The Case for Design PUE Curve

This audio was created using Microsoft Azure Speech Services

As I get older, I have found I more easily get frustrated.   This is not good news since I want to avoid turning into a grumpy(er) old(er) man. A recent irritation is the number of questions I need to ask to truly understand a data center’s PUE (Power Usage Effectiveness). Here’s the scenario: A newly commissioned data center has a press release that reads something like: “Data center achieves unprecedented PUE of 1.15!”   That’s a great PUE and something that’s achievable, but is potentially deceiving.   Is that a PUE at full load? Is it a snapshot or annualized? What’s the current load (and PUE) of the data center today? What is the data center’s growth plan? How confident is the growth plan?  PUE was published by The Green Grid[1] in 2007 as a metric to measure the efficiency of data center facility infrastructure. Since then it has been adopted globally as the go-to metric. PUE can be a snapshot, it can be annualized, it is normally measured, but it can also be predicted.  If designers published a new data center’s Design PUE Curve it would drive owners, operators and designers to create more efficient designs over the full load range and my follow-up questions would be unnecessary!

This problem is analogous to the UPS industry 10 years ago. UPS efficiency numbers were published at full load only. Maybe 50% load if you were lucky. Unfortunately, hidden were the crap efficiency numbers at low load levels. Those lightly loaded data centers in a 2N configurations where suffering with UPS efficiencies as low as 60%.   But things have gotten better. Most manufacturers publish UPS efficiency curves over the full load spectrum.  The EPA adopted UPS energy star ratings that take into account efficiencies across the profile. This transparency has led to great things. Data center designers can better design UPSs into an overall efficient architecture; UPS manufacturers improved their products to better compete, and end users got a better designed and efficient UPS / electrical system.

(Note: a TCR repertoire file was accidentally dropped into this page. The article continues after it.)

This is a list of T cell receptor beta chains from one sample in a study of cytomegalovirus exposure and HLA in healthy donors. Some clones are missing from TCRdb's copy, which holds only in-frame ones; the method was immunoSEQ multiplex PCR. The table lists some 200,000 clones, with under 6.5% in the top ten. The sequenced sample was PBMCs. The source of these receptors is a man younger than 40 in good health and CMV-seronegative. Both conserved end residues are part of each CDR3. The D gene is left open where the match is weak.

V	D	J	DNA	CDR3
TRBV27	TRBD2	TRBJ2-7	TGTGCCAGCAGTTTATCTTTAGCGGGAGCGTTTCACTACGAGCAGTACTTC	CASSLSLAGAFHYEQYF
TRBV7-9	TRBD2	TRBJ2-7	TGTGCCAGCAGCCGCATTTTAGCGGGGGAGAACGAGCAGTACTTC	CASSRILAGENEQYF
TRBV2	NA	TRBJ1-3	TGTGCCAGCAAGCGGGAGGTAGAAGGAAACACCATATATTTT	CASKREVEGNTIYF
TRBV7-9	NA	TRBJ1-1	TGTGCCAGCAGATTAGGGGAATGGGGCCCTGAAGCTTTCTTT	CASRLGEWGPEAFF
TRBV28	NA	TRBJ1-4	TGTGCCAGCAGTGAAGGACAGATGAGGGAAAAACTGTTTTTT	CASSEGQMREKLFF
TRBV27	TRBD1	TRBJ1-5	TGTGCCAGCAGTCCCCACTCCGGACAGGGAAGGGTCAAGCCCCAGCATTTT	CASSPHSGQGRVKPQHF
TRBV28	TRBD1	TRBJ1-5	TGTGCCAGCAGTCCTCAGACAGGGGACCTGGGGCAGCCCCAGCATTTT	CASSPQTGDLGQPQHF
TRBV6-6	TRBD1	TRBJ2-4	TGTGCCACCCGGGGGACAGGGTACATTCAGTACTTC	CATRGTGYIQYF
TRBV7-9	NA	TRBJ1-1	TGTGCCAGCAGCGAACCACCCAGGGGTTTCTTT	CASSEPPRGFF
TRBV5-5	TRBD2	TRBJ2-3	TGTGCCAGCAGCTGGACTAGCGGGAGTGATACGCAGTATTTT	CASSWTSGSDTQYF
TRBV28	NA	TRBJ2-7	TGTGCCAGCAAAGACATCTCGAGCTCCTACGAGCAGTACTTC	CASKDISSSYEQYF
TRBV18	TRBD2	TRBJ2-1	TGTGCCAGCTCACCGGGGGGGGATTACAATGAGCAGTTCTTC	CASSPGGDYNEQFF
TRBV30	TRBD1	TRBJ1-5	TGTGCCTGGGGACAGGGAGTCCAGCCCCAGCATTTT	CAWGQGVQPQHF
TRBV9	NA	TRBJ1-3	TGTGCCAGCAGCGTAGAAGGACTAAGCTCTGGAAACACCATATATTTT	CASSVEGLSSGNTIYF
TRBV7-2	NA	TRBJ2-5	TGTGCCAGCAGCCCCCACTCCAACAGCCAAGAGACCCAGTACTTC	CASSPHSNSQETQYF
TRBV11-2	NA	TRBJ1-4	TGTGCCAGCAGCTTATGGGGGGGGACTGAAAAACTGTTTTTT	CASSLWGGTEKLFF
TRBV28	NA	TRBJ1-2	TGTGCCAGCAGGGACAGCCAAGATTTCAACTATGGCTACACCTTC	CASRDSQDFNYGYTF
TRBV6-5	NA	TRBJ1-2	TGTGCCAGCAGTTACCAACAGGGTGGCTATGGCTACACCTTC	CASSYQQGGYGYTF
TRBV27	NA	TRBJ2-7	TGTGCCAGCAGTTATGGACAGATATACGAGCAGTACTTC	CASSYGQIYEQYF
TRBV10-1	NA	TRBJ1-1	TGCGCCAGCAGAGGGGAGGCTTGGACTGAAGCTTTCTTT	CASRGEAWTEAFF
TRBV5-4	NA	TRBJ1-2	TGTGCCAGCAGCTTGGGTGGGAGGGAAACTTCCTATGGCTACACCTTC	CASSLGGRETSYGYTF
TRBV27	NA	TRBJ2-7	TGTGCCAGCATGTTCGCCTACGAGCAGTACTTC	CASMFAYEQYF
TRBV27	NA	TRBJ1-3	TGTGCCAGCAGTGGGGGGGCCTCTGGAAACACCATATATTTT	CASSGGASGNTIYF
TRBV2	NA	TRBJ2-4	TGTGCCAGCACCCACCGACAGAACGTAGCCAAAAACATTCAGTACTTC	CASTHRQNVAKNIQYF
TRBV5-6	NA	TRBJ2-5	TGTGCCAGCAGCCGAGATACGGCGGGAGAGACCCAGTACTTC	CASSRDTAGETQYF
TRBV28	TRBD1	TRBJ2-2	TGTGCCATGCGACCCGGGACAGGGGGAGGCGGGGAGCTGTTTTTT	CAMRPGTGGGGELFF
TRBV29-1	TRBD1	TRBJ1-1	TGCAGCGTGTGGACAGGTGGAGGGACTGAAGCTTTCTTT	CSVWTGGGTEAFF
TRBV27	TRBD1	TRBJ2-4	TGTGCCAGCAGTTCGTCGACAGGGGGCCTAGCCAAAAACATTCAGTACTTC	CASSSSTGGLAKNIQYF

We need to take this goodness and apply it to the data center as a whole. Imagine if all data centers were specified with a Design PUE Curve?   Designs would become more modular. Components with very flat efficiency curves would be leveraged. End users could expect excellent efficiency out of the gate, which relieves some pressure on their operating expenses in the very rare case their growth plan does not match the business plan J.  Measured PUE values can be compared to the Design PUE Curve which would lead to continuous improvement in data center design.

This idea is not new! In 2006 Neil Rasmussen published White Paper 143[2] describing data center growth models and benefits in modularity. The paper focused on the capex & risk mitigation benefits, but was updated later to
reflect PUE benefits. This is also articulated in the Data Center Planning Tradeoff Tool[3]. Scott Noteboom of Yahoo advocated for this very thing at an AFCOM Data Center World conference in 2011[4].   It’s now 2016 and I’m writing about it because I am shocked this has not become standard practice over the past 10 years.

Data center owners and operators –   It’s up to you!! For your next build or expansion, demand a Design PUE Curve to be published! If it catches on, maybe we can add a new acronym to our vocabulary “DPC” which is actually an acronym within an acronym, making it even better!



[1] The Green Grid:

[2] Schneider Electric White Paper 143: Data Center Projects: Growth Planning.



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